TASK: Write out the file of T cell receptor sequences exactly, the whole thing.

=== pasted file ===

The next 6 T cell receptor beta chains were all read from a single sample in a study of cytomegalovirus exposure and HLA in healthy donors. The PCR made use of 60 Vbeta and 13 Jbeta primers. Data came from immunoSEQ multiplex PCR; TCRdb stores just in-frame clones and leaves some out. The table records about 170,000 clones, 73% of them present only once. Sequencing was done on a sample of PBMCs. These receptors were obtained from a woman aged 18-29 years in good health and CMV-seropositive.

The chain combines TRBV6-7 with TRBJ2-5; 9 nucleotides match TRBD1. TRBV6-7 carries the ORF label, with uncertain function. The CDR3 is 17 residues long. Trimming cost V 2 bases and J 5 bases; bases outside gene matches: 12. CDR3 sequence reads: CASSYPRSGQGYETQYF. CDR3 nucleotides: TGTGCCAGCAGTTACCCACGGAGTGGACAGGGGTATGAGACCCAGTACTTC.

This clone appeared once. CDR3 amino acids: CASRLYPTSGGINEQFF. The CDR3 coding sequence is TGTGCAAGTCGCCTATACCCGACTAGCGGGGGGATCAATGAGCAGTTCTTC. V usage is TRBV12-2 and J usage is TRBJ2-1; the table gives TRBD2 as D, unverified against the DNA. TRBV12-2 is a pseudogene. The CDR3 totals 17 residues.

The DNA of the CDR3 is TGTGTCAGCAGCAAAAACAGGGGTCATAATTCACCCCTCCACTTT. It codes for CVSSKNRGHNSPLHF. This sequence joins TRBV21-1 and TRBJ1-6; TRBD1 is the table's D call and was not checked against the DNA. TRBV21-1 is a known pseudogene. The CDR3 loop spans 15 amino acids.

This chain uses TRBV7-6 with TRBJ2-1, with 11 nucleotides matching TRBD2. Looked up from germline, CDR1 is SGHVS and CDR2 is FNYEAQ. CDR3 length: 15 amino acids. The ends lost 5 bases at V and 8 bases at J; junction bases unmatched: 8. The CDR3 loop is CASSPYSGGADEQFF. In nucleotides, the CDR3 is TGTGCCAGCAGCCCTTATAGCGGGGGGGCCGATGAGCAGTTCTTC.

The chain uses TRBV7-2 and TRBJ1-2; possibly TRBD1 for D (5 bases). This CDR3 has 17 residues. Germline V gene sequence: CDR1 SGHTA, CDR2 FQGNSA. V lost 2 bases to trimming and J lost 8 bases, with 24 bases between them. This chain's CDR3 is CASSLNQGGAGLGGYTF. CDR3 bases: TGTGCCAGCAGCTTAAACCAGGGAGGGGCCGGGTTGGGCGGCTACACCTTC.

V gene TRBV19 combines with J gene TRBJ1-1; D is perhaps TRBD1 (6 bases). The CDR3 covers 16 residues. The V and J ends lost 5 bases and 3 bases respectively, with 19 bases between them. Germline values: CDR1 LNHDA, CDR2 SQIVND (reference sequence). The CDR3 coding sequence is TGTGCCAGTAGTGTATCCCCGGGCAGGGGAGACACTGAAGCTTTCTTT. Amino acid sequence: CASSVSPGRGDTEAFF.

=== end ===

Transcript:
The next 6 T cell receptor beta chains were all read from a single sample in a study of cytomegalovirus exposure and HLA in healthy donors. The PCR made use of 60 Vbeta and 13 Jbeta primers. Data came from immunoSEQ multiplex PCR; TCRdb stores just in-frame clones and leaves some out. The table records about 170,000 clones, 73% of them present only once. Sequencing was done on a sample of PBMCs. These receptors were obtained from a woman aged 18-29 years in good health and CMV-seropositive.

The chain combines TRBV6-7 with TRBJ2-5; 9 nucleotides match TRBD1. TRBV6-7 carries the ORF label, with uncertain function. The CDR3 is 17 residues long. Trimming cost V 2 bases and J 5 bases; bases outside gene matches: 12. CDR3 sequence reads: CASSYPRSGQGYETQYF. CDR3 nucleotides: TGTGCCAGCAGTTACCCACGGAGTGGACAGGGGTATGAGACCCAGTACTTC.

This clone appeared once. CDR3 amino acids: CASRLYPTSGGINEQFF. The CDR3 coding sequence is TGTGCAAGTCGCCTATACCCGACTAGCGGGGGGATCAATGAGCAGTTCTTC. V usage is TRBV12-2 and J usage is TRBJ2-1; the table gives TRBD2 as D, unverified against the DNA. TRBV12-2 is a pseudogene. The CDR3 totals 17 residues.

The DNA of the CDR3 is TGTGTCAGCAGCAAAAACAGGGGTCATAATTCACCCCTCCACTTT. It codes for CVSSKNRGHNSPLHF. This sequence joins TRBV21-1 and TRBJ1-6; TRBD1 is the table's D call and was not checked against the DNA. TRBV21-1 is a known pseudogene. The CDR3 loop spans 15 amino acids.

This chain uses TRBV7-6 with TRBJ2-1, with 11 nucleotides matching TRBD2. Looked up from germline, CDR1 is SGHVS and CDR2 is FNYEAQ. CDR3 length: 15 amino acids. The ends lost 5 bases at V and 8 bases at J; junction bases unmatched: 8. The CDR3 loop is CASSPYSGGADEQFF. In nucleotides, the CDR3 is TGTGCCAGCAGCCCTTATAGCGGGGGGGCCGATGAGCAGTTCTTC.

The chain uses TRBV7-2 and TRBJ1-2; possibly TRBD1 for D (5 bases). This CDR3 has 17 residues. Germline V gene sequence: CDR1 SGHTA, CDR2 FQGNSA. V lost 2 bases to trimming and J lost 8 bases, with 24 bases between them. This chain's CDR3 is CASSLNQGGAGLGGYTF. CDR3 bases: TGTGCCAGCAGCTTAAACCAGGGAGGGGCCGGGTTGGGCGGCTACACCTTC.

V gene TRBV19 combines with J gene TRBJ1-1; D is perhaps TRBD1 (6 bases). The CDR3 covers 16 residues. The V and J ends lost 5 bases and 3 bases respectively, with 19 bases between them. Germline values: CDR1 LNHDA, CDR2 SQIVND (reference sequence). The CDR3 coding sequence is TGTGCCAGTAGTGTATCCCCGGGCAGGGGAGACACTGAAGCTTTCTTT. Amino acid sequence: CASSVSPGRGDTEAFF.